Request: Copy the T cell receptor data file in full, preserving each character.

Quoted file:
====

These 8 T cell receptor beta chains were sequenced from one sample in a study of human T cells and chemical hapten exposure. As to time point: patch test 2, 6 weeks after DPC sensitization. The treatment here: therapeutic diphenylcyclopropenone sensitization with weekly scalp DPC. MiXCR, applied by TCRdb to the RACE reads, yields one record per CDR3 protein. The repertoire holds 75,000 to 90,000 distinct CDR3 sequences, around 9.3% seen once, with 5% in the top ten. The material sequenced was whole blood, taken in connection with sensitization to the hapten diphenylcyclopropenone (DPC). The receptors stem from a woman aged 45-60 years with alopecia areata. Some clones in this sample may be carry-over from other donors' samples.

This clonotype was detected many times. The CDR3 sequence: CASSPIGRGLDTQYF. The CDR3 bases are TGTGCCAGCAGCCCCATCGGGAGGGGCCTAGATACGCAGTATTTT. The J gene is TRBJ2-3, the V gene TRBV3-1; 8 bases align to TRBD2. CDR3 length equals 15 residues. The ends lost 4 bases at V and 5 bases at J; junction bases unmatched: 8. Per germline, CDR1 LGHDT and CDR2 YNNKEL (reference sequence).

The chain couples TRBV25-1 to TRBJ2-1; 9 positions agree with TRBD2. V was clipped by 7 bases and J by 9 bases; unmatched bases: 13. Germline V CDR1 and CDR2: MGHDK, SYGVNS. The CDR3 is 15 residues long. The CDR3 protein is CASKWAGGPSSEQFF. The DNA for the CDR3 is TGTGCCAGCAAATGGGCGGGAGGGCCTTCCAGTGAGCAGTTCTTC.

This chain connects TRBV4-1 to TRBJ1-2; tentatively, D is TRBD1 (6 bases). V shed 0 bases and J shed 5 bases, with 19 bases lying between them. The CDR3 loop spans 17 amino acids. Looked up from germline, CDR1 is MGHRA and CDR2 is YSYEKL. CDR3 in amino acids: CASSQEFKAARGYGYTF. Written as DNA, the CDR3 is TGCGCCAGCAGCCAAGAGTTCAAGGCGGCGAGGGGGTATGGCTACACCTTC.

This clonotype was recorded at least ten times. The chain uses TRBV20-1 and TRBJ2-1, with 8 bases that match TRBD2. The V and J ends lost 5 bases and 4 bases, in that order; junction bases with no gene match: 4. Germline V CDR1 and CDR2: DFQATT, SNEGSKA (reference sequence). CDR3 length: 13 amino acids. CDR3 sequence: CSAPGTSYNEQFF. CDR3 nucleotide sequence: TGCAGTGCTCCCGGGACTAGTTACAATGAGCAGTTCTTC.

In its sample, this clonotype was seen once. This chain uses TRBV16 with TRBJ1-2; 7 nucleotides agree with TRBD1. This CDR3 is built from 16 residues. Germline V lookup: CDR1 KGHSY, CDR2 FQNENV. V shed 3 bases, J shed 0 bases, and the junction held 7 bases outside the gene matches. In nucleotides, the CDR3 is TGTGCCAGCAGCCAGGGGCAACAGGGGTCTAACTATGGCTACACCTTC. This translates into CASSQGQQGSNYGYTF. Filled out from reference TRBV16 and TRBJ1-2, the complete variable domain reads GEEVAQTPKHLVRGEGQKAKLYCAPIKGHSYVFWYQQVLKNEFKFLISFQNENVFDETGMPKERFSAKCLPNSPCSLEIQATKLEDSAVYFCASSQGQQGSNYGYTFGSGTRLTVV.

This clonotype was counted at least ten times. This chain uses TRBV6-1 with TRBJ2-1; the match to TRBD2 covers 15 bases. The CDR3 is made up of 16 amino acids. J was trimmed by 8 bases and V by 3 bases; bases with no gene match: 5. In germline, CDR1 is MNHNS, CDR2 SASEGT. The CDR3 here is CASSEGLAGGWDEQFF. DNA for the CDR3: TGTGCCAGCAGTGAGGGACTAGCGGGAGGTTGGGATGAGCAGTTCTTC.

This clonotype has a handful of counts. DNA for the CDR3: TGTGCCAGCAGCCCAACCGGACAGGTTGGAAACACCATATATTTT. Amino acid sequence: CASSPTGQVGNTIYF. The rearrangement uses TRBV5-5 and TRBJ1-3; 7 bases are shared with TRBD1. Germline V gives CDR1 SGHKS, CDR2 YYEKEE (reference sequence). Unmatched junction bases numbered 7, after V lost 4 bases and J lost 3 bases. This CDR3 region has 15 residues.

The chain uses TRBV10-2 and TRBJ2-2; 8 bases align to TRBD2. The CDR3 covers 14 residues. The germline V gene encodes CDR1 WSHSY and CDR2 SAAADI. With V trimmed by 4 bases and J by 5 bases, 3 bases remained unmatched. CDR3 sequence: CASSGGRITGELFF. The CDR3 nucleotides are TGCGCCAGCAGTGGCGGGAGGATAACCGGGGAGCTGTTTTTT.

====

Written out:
These 8 T cell receptor beta chains were sequenced from one sample in a study of human T cells and chemical hapten exposure. As to time point: patch test 2, 6 weeks after DPC sensitization. The treatment here: therapeutic diphenylcyclopropenone sensitization with weekly scalp DPC. MiXCR, applied by TCRdb to the RACE reads, yields one record per CDR3 protein. The repertoire holds 75,000 to 90,000 distinct CDR3 sequences, around 9.3% seen once, with 5% in the top ten. The material sequenced was whole blood, taken in connection with sensitization to the hapten diphenylcyclopropenone (DPC). The receptors stem from a woman aged 45-60 years with alopecia areata. Some clones in this sample may be carry-over from other donors' samples.

This clonotype was detected many times. The CDR3 sequence: CASSPIGRGLDTQYF. The CDR3 bases are TGTGCCAGCAGCCCCATCGGGAGGGGCCTAGATACGCAGTATTTT. The J gene is TRBJ2-3, the V gene TRBV3-1; 8 bases align to TRBD2. CDR3 length equals 15 residues. The ends lost 4 bases at V and 5 bases at J; junction bases unmatched: 8. Per germline, CDR1 LGHDT and CDR2 YNNKEL (reference sequence).

The chain couples TRBV25-1 to TRBJ2-1; 9 positions agree with TRBD2. V was clipped by 7 bases and J by 9 bases; unmatched bases: 13. Germline V CDR1 and CDR2: MGHDK, SYGVNS. The CDR3 is 15 residues long. The CDR3 protein is CASKWAGGPSSEQFF. The DNA for the CDR3 is TGTGCCAGCAAATGGGCGGGAGGGCCTTCCAGTGAGCAGTTCTTC.

This chain connects TRBV4-1 to TRBJ1-2; tentatively, D is TRBD1 (6 bases). V shed 0 bases and J shed 5 bases, with 19 bases lying between them. The CDR3 loop spans 17 amino acids. Looked up from germline, CDR1 is MGHRA and CDR2 is YSYEKL. CDR3 in amino acids: CASSQEFKAARGYGYTF. Written as DNA, the CDR3 is TGCGCCAGCAGCCAAGAGTTCAAGGCGGCGAGGGGGTATGGCTACACCTTC.

This clonotype was recorded at least ten times. The chain uses TRBV20-1 and TRBJ2-1, with 8 bases that match TRBD2. The V and J ends lost 5 bases and 4 bases, in that order; junction bases with no gene match: 4. Germline V CDR1 and CDR2: DFQATT, SNEGSKA (reference sequence). CDR3 length: 13 amino acids. CDR3 sequence: CSAPGTSYNEQFF. CDR3 nucleotide sequence: TGCAGTGCTCCCGGGACTAGTTACAATGAGCAGTTCTTC.

In its sample, this clonotype was seen once. This chain uses TRBV16 with TRBJ1-2; 7 nucleotides agree with TRBD1. This CDR3 is built from 16 residues. Germline V lookup: CDR1 KGHSY, CDR2 FQNENV. V shed 3 bases, J shed 0 bases, and the junction held 7 bases outside the gene matches. In nucleotides, the CDR3 is TGTGCCAGCAGCCAGGGGCAACAGGGGTCTAACTATGGCTACACCTTC. This translates into CASSQGQQGSNYGYTF. Filled out from reference TRBV16 and TRBJ1-2, the complete variable domain reads GEEVAQTPKHLVRGEGQKAKLYCAPIKGHSYVFWYQQVLKNEFKFLISFQNENVFDETGMPKERFSAKCLPNSPCSLEIQATKLEDSAVYFCASSQGQQGSNYGYTFGSGTRLTVV.

This clonotype was counted at least ten times. This chain uses TRBV6-1 with TRBJ2-1; the match to TRBD2 covers 15 bases. The CDR3 is made up of 16 amino acids. J was trimmed by 8 bases and V by 3 bases; bases with no gene match: 5. In germline, CDR1 is MNHNS, CDR2 SASEGT. The CDR3 here is CASSEGLAGGWDEQFF. DNA for the CDR3: TGTGCCAGCAGTGAGGGACTAGCGGGAGGTTGGGATGAGCAGTTCTTC.

This clonotype has a handful of counts. DNA for the CDR3: TGTGCCAGCAGCCCAACCGGACAGGTTGGAAACACCATATATTTT. Amino acid sequence: CASSPTGQVGNTIYF. The rearrangement uses TRBV5-5 and TRBJ1-3; 7 bases are shared with TRBD1. Germline V gives CDR1 SGHKS, CDR2 YYEKEE (reference sequence). Unmatched junction bases numbered 7, after V lost 4 bases and J lost 3 bases. This CDR3 region has 15 residues.

The chain uses TRBV10-2 and TRBJ2-2; 8 bases align to TRBD2. The CDR3 covers 14 residues. The germline V gene encodes CDR1 WSHSY and CDR2 SAAADI. With V trimmed by 4 bases and J by 5 bases, 3 bases remained unmatched. CDR3 sequence: CASSGGRITGELFF. The CDR3 nucleotides are TGCGCCAGCAGTGGCGGGAGGATAACCGGGGAGCTGTTTTTT.